We didn’t see anything in Powell’s speech today that meaningfully changes our thinking about Fed policy, but it’s nevertheless a noteworthy talk. Powell continued to develop the themes that have been a focus of his speeches and press conferences throughout the year, elaborating on the role of the Phillips curve in the Fed’s economic outlook—an outlook that, on the surface, may appear too good to be true. Powell again argued that the Phillips curve is intact today and supports the FOMC’s expectation that inflation can remain at (or very near) 2% while the unemployment rate stays below 4%—and well below the median estimate of the NAIRU. The Phillips curve has not died; it has evolved.
It’s worth pointing out that, in discussing the outlook for monetary policy, Powell has focused on the relationship between inflation and unemployment, which is of course critically important. But informing our own expectations for prospective monetary policy decisions, we place considerable importance on the expected sharply slowing growth trajectory over the next couple of years as well. In our view, that slowdown will increase concerns about recession risk and may ultimately cause the Committee to rethink when it stops rate hikes and considers whether an easing will be in order in 2021, if not earlier.
Powell outlined several reasons why the Committee has a forecast that may look “too good to be true”:
1. The slope of the Phillips curve has declined steadily to a very low level today, meaning inflation is relatively insensitive to changes in the unemployment rate. This is widely recognized, but it’s shown clearly in the chart at the end of the paper of the evolution of this parameter over time in rolling regressions. That’s a keeper!
2. Inflation expectations are well anchored, which can be attributed in large part to monetary policy over preceding decades. Well-anchored inflation expectations provide a gravitational pull that would automatically bring inflation back toward 2%, were it to rise above.
3. The degree of inertia in inflation dynamics has sharply diminished, which is shown in another chart by the decline in the coefficient on past inflation in rolling estimates of the Phillips curve. Another keeper! This makes it easier to lower inflation if it moves above 2%.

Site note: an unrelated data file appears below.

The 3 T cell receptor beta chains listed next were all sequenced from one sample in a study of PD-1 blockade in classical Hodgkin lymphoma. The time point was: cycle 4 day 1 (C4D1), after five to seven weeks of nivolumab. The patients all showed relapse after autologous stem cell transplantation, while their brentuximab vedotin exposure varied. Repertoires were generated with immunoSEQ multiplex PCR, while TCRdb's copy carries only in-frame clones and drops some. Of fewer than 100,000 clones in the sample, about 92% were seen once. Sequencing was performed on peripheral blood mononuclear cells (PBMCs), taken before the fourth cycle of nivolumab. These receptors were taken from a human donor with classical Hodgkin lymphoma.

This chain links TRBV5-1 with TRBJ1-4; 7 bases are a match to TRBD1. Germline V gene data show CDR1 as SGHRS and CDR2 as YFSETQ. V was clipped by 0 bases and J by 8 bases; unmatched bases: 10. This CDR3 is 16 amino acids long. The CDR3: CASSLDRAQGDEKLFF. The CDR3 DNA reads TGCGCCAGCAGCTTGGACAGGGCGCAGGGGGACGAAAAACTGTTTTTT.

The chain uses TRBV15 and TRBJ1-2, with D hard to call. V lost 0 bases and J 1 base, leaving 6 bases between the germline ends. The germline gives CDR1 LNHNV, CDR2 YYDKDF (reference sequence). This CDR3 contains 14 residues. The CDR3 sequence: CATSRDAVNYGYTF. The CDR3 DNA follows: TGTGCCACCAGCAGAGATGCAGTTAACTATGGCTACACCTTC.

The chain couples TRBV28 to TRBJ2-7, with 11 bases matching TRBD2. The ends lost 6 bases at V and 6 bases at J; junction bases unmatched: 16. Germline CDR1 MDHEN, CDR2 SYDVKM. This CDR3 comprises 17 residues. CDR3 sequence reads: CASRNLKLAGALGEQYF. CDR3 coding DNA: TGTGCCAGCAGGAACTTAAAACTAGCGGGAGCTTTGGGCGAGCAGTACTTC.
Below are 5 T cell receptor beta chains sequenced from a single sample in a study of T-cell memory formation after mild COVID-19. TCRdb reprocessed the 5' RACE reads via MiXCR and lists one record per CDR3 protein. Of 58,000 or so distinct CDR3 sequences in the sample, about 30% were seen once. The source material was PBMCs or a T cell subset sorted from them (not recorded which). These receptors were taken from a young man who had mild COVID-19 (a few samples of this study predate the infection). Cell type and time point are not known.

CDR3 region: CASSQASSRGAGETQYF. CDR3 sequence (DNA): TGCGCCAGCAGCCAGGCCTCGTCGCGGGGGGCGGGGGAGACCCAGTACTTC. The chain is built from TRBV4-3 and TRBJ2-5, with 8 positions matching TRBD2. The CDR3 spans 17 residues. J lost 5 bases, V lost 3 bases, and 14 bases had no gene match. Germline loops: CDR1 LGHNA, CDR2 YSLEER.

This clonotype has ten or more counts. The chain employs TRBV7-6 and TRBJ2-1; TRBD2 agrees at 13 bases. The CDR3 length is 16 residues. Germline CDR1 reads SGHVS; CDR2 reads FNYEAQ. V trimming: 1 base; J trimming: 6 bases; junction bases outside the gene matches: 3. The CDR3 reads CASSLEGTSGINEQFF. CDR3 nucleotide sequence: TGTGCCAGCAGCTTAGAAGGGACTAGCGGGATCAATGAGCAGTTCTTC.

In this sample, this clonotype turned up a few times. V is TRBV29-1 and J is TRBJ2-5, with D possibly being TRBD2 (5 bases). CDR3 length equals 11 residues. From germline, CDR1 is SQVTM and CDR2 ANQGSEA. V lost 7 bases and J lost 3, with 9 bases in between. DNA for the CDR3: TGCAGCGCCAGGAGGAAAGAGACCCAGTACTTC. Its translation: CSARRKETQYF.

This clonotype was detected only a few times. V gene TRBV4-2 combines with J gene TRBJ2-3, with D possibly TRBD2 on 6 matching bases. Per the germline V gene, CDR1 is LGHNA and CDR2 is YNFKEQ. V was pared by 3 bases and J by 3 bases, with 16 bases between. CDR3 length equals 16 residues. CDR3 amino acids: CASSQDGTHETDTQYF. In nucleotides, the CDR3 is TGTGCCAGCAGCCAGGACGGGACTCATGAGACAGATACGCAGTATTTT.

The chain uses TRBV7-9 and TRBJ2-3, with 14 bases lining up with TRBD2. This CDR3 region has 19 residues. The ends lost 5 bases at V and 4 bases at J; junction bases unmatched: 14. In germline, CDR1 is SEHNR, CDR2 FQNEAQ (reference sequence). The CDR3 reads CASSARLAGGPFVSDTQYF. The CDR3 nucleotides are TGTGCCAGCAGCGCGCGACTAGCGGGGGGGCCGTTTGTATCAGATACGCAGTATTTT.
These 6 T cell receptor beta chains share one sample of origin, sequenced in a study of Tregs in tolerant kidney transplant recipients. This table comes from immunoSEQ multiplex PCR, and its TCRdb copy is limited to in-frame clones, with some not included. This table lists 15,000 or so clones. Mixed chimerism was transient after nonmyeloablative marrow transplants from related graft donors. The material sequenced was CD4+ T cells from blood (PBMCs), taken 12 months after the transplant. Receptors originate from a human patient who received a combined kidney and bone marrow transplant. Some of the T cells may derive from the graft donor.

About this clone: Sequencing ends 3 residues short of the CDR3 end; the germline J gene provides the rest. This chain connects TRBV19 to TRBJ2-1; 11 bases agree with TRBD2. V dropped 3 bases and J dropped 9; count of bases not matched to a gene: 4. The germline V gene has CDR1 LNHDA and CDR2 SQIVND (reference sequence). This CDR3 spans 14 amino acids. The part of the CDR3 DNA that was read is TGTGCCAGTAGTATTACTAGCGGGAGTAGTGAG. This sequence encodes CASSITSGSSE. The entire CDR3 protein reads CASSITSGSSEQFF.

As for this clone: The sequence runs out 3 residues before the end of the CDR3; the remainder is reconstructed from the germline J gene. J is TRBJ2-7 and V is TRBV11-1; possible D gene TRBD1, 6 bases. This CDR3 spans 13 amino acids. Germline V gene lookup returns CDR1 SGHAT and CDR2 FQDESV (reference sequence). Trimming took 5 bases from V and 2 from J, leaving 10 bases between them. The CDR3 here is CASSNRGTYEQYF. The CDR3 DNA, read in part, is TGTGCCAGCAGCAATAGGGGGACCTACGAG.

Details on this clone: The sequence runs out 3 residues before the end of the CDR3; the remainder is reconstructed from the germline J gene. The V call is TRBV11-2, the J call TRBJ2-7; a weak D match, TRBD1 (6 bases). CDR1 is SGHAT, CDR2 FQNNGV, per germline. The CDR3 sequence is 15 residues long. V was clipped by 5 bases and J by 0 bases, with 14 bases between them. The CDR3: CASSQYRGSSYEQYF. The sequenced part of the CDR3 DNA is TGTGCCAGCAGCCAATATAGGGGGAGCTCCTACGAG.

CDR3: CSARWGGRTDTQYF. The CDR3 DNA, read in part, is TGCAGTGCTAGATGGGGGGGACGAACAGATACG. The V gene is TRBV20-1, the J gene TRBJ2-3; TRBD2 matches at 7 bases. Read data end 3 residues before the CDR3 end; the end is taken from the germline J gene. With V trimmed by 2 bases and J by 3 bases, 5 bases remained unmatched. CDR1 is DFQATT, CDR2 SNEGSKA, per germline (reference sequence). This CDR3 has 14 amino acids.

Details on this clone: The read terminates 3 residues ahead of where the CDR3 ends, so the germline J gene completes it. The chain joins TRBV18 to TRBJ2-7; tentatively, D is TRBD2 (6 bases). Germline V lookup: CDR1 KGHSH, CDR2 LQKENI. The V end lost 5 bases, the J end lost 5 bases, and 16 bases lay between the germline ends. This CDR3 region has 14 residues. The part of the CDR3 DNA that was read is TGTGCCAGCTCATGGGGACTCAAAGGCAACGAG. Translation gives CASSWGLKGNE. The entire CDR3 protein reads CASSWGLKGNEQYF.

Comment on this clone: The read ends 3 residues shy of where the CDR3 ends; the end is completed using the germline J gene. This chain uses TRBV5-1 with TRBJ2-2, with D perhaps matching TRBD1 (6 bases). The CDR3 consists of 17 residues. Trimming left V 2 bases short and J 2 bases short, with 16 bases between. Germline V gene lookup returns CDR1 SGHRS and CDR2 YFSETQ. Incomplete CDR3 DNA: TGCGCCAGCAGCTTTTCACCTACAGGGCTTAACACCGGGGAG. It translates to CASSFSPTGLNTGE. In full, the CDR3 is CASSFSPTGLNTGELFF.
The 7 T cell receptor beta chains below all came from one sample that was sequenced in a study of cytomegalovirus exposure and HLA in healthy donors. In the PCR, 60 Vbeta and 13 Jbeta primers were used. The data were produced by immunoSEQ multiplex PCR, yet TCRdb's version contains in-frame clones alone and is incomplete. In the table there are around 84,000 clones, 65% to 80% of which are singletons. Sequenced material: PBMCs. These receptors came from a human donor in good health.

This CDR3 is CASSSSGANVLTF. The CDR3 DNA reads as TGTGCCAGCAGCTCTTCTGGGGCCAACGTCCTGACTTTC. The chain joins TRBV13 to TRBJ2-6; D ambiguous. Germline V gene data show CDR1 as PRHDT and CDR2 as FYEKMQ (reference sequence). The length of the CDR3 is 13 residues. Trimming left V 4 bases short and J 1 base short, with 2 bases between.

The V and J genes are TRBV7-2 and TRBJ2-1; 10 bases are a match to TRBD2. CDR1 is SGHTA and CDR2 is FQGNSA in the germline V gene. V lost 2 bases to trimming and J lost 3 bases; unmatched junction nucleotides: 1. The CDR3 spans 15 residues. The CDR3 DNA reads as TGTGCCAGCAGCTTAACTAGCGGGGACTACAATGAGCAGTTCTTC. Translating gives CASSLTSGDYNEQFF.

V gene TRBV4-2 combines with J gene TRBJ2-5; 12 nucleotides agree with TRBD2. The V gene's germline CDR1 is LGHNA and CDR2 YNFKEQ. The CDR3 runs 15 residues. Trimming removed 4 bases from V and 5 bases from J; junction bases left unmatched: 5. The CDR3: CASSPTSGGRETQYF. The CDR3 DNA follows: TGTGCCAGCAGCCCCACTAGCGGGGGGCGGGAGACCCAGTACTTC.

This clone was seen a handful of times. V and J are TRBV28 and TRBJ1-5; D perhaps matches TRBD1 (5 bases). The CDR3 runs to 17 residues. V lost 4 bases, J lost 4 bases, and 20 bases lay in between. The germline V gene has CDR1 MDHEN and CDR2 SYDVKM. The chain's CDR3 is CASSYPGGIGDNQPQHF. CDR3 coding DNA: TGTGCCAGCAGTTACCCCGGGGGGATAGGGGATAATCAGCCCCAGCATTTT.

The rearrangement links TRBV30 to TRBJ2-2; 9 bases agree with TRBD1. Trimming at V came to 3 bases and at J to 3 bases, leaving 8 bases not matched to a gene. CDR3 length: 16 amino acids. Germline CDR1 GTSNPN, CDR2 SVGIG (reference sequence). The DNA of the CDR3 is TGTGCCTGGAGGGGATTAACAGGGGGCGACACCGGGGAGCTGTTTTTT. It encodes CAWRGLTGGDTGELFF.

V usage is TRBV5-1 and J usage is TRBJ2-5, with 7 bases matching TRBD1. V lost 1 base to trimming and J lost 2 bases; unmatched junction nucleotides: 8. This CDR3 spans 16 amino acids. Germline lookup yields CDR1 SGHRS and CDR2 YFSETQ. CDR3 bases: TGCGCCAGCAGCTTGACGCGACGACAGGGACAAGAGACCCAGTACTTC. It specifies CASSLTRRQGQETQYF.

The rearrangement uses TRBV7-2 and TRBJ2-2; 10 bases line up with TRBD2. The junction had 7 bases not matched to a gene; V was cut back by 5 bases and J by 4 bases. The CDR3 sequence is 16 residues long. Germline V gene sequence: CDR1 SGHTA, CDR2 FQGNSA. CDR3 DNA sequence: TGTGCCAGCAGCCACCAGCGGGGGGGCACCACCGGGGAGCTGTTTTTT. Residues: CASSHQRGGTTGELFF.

We usually associate risk management with the optimal response of monetary policy to unusual asymmetric risks, but Powell uses the term in a more general sense. Today he listed key risks to the inflation outlook: 1. Inflation expectations could become unanchored. Sure, but measures of long-term inflation expectations do not show a “material” shift.
2. The hot labor market could begin to push inflation above 2%. But there is no evidence of that. 3. The natural rate of unemployment could be lower than currently estimated. Could be. But that just reinforces the story that this is not too good to be true.
Powell’s comments on the second point are worth noting, as the implications of wage growth have been a recurring theme recently. His take on the wage data hadn’t changed: “These measures have picked up some recently, but in a way that is quite welcome. Specifically, the rise in wages is broadly consistent with observed rates of price inflation and labor productivity growth and therefore does not point to an overheating labor market.”
The Fed’s view on the relationship between wage inflation and price inflation has generally been that the former does not directly cause the latter. Rather, wage inflation is useful in judging the outlook for prices because it provides insight into how tight the economy is. Powell’s first reference to this dynamic, however, pointed to a direct relationship: “Standard economic thinking has long offered an explanation for [why inflation has tended to rise when unemployment has been very low]: If unemployment were to remain this low for this long, employers would be pushing up wages as they compete for scarce workers, and rising labor costs would feed into more-rapid price inflation faced by consumers.” But when he later elaborated on this relationship, he noted that “higher wage growth alone need not be inflationary. The late 1990s episode of low unemployment saw wages rise faster than inflation plus productivity growth without an appreciable rise in inflation”—closer to the standard Fed line we have come to expect. But he didn’t dismiss the first story entirely: “While the late 1990s case proves that elevated values of these tightness measures do not automatically translate into rising inflation, a single episode provides only limited reassurance. Thus, the FOMC takes seriously the possibility that tight markets for labor or other inputs could provide greater upward pressure on inflation than in the baseline outlook.”
All in all, this speech reinforces that Powell does not fit the stereotype of a traditional Republican Fed Chair who is most concerned with limiting the risk of too-high inflation. Powell emphasized that the Committee is carrying out a balancing act, trying to avoid moving too quickly—and needlessly shortening the expansion— and moving too slowly—and risking higher inflation and inflation expectations.